In an attempt to raise the artistic status of these images through microscopic areas of detail, dramatic, Mannerist foreshortening, and digitised colouring, Brown maximizes the theatricality of the image: "Art is theater and theater isn't real life," he observed, "it's an exaggeration of real life; it's what makes people engage with something". By appropriating images from 1970s "pulp" literature, the image might qualify as kitsch in respect of the fact that it tests the boundaries of fine art and popular taste.
A hunched male figure glowers, his arms crossed in defiance. The blue aura that drenches the artwork imbues him (it) with a melodramatic, perhaps menacing, quality. Animated brushstrokes seem to swirl and twist while directional light falls in from the left, lending the figure a sculptural-like presence.
Brown produced this portrait in a move away from his style of direct appropriation. Here we see a more personal language start to surface, and while we are not now able to discern any direct points of intertextual reference, an austere compositional distance between sitter (fictitious in this instance) and artist emerges that recalls the formal preferences of the Dutch Master painting. Yet, in keeping with all Brown's previous work, the apparent painterly surface amounts to a deception; loose brushwork is instead rendered in a meticulous photoreal manner so what appears spontaneous is in fact a labour-intensive process.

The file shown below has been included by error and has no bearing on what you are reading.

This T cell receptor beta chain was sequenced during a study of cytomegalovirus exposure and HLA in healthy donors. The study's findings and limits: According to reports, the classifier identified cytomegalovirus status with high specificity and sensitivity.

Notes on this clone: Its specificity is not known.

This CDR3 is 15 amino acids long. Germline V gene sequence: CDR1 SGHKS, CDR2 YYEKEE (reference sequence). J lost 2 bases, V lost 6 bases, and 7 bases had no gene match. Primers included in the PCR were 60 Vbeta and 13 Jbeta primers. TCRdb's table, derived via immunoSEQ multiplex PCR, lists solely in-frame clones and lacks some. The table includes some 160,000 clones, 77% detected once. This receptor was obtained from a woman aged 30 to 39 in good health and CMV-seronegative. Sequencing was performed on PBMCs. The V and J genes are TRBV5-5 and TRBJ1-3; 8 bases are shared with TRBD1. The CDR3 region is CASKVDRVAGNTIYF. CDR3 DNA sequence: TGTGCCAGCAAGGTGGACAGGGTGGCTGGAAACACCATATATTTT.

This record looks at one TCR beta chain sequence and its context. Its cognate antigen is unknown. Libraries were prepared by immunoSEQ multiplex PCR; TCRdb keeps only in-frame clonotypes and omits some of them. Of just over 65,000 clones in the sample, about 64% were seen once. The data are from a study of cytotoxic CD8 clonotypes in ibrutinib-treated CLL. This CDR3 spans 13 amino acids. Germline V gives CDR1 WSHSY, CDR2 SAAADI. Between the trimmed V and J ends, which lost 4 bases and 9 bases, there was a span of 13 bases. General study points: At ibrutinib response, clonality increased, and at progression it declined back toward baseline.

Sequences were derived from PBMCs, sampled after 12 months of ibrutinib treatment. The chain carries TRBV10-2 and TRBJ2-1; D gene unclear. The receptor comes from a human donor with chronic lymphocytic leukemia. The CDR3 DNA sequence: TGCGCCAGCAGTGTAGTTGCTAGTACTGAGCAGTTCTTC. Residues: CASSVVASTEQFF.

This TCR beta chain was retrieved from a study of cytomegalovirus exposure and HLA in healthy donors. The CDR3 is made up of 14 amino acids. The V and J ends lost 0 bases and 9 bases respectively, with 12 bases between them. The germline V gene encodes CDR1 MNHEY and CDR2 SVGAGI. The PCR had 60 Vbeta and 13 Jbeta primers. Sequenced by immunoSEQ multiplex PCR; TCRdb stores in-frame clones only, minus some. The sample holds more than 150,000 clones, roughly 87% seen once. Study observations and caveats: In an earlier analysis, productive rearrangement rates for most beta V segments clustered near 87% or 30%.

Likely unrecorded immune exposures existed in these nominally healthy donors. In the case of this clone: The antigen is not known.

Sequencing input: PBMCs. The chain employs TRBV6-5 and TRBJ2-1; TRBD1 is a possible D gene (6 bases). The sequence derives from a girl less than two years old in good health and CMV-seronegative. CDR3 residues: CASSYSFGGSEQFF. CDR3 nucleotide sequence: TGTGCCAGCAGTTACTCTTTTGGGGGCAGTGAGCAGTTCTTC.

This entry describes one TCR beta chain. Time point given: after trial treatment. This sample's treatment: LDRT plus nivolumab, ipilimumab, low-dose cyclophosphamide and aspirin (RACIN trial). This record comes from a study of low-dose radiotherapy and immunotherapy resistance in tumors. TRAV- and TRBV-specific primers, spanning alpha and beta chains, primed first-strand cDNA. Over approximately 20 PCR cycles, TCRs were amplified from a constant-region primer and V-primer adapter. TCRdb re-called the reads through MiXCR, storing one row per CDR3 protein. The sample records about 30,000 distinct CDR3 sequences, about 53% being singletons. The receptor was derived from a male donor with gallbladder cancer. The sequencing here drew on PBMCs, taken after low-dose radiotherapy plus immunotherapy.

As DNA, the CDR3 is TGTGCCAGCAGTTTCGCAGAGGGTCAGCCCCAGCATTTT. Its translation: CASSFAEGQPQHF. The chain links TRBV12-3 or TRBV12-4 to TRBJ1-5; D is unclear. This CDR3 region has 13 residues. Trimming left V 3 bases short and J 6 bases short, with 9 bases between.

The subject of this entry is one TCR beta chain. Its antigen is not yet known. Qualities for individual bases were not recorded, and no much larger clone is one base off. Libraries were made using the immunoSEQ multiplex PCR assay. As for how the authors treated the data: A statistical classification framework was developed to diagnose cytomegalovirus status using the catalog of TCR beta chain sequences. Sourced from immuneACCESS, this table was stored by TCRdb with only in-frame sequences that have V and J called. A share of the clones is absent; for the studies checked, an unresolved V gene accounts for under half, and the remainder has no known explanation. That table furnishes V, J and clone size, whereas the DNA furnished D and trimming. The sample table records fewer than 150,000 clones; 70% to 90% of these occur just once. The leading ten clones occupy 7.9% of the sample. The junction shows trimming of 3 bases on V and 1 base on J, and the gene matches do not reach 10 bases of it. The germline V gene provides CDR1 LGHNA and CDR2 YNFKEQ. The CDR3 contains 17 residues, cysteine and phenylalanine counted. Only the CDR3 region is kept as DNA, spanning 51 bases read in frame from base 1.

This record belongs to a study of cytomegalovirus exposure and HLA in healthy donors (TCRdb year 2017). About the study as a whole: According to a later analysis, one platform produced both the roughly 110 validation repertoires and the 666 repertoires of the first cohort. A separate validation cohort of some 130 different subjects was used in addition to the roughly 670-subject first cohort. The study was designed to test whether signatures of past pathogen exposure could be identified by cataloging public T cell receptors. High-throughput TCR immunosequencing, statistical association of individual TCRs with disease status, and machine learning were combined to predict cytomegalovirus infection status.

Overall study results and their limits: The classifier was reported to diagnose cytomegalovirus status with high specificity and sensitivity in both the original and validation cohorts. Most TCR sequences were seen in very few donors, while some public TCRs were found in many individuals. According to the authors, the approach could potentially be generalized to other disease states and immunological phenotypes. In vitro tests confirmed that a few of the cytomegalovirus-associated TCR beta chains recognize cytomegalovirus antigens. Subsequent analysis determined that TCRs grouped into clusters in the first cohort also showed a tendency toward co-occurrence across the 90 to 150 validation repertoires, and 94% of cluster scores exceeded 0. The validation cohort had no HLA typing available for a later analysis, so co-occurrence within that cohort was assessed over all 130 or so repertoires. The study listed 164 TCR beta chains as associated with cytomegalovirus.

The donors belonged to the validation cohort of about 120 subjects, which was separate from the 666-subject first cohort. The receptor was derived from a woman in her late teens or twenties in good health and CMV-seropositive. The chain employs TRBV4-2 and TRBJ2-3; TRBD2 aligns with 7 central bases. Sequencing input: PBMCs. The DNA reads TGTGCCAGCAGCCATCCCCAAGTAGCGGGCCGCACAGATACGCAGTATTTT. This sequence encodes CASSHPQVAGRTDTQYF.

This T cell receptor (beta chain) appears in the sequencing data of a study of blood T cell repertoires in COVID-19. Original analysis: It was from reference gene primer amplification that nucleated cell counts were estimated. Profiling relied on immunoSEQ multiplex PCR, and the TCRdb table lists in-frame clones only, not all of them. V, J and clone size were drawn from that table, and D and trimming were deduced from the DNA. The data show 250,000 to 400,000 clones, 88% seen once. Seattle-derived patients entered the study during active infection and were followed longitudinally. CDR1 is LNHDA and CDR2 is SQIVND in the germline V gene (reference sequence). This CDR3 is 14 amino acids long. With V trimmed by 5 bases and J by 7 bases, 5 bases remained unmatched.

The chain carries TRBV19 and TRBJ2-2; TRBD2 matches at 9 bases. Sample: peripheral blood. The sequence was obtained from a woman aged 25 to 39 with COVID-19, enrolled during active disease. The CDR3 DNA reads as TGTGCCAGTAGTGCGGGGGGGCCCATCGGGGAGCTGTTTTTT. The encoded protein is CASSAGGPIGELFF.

There is also the synthetic aura to contemplate. It speaks very much of the digital age and invites us to consider the impact screens and printed matter have had on the way we experience contemporary art, and, indeed, modern life in general. The title of this work is borrowed from a David Bowie album, another playing act of borrowing (from one of the artist's personal idols).
Brown is interested in the power of dissonance, between what we perceive initially, and what we uncover on closer inspection. There is a certain irony in the fact that the pronounced digital influences on his work ask that it be experienced first-hand rather than through reproduction. As Brown explains, "The paintings do not photograph terribly well, which is the point really, because they have such flat, precise and sheer surfaces. You really need to see that". Brown also seeks to create feelings of disquiet, calling himself "the Stilton cheese of painting" because he believes spectators "like to be irritated", and "because it's fun" to irritate people through art. Tate Gallery writes that this work (and others like it) "question the genre of portraiture, revealing the inaccuracies of capturing real people through the illusory device of painting".
Influences and Connections
- William Daniels
- Neil Gall
- Jonathan Owen
- Dexter Dalwood
- Albert Oehlen
Useful Resources on Glenn Brown
- Glenn BrownBy Rudi Fuchs
- Glenn BrownBy Christoph Grunenberg, Michael Stubbs, Francesco Bonami, Laurence Sillars
- Glenn BrownBy Glenn Brown
- Glenn BrownBy Rochelle Steiner, Alison Gingeras
- Glenn Brown: PortraitsBy John-Paul Stonard